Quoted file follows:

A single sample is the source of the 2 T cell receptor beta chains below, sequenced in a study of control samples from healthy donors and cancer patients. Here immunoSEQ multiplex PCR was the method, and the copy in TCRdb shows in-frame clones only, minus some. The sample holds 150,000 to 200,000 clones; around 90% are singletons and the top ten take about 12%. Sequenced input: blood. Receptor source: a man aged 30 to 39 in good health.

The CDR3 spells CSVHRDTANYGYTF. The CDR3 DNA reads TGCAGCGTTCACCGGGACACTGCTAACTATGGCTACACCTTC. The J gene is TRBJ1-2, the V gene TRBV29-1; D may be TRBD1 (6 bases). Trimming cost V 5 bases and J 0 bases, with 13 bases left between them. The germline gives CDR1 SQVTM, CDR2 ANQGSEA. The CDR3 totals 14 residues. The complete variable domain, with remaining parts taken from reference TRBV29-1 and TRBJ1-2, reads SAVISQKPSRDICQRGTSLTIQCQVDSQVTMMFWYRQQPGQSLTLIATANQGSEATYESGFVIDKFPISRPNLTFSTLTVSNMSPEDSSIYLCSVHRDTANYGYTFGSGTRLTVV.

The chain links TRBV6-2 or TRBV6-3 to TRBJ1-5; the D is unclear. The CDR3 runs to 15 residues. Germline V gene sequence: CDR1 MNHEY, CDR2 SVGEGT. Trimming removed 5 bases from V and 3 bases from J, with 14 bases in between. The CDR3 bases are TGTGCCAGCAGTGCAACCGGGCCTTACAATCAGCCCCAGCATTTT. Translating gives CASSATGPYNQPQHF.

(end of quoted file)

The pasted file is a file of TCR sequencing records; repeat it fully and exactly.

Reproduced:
A single sample is the source of the 2 T cell receptor beta chains below, sequenced in a study of control samples from healthy donors and cancer patients. Here immunoSEQ multiplex PCR was the method, and the copy in TCRdb shows in-frame clones only, minus some. The sample holds 150,000 to 200,000 clones; around 90% are singletons and the top ten take about 12%. Sequenced input: blood. Receptor source: a man aged 30 to 39 in good health.

The CDR3 spells CSVHRDTANYGYTF. The CDR3 DNA reads TGCAGCGTTCACCGGGACACTGCTAACTATGGCTACACCTTC. The J gene is TRBJ1-2, the V gene TRBV29-1; D may be TRBD1 (6 bases). Trimming cost V 5 bases and J 0 bases, with 13 bases left between them. The germline gives CDR1 SQVTM, CDR2 ANQGSEA. The CDR3 totals 14 residues. The complete variable domain, with remaining parts taken from reference TRBV29-1 and TRBJ1-2, reads SAVISQKPSRDICQRGTSLTIQCQVDSQVTMMFWYRQQPGQSLTLIATANQGSEATYESGFVIDKFPISRPNLTFSTLTVSNMSPEDSSIYLCSVHRDTANYGYTFGSGTRLTVV.

The chain links TRBV6-2 or TRBV6-3 to TRBJ1-5; the D is unclear. The CDR3 runs to 15 residues. Germline V gene sequence: CDR1 MNHEY, CDR2 SVGEGT. Trimming removed 5 bases from V and 3 bases from J, with 14 bases in between. The CDR3 bases are TGTGCCAGCAGTGCAACCGGGCCTTACAATCAGCCCCAGCATTTT. Translating gives CASSATGPYNQPQHF.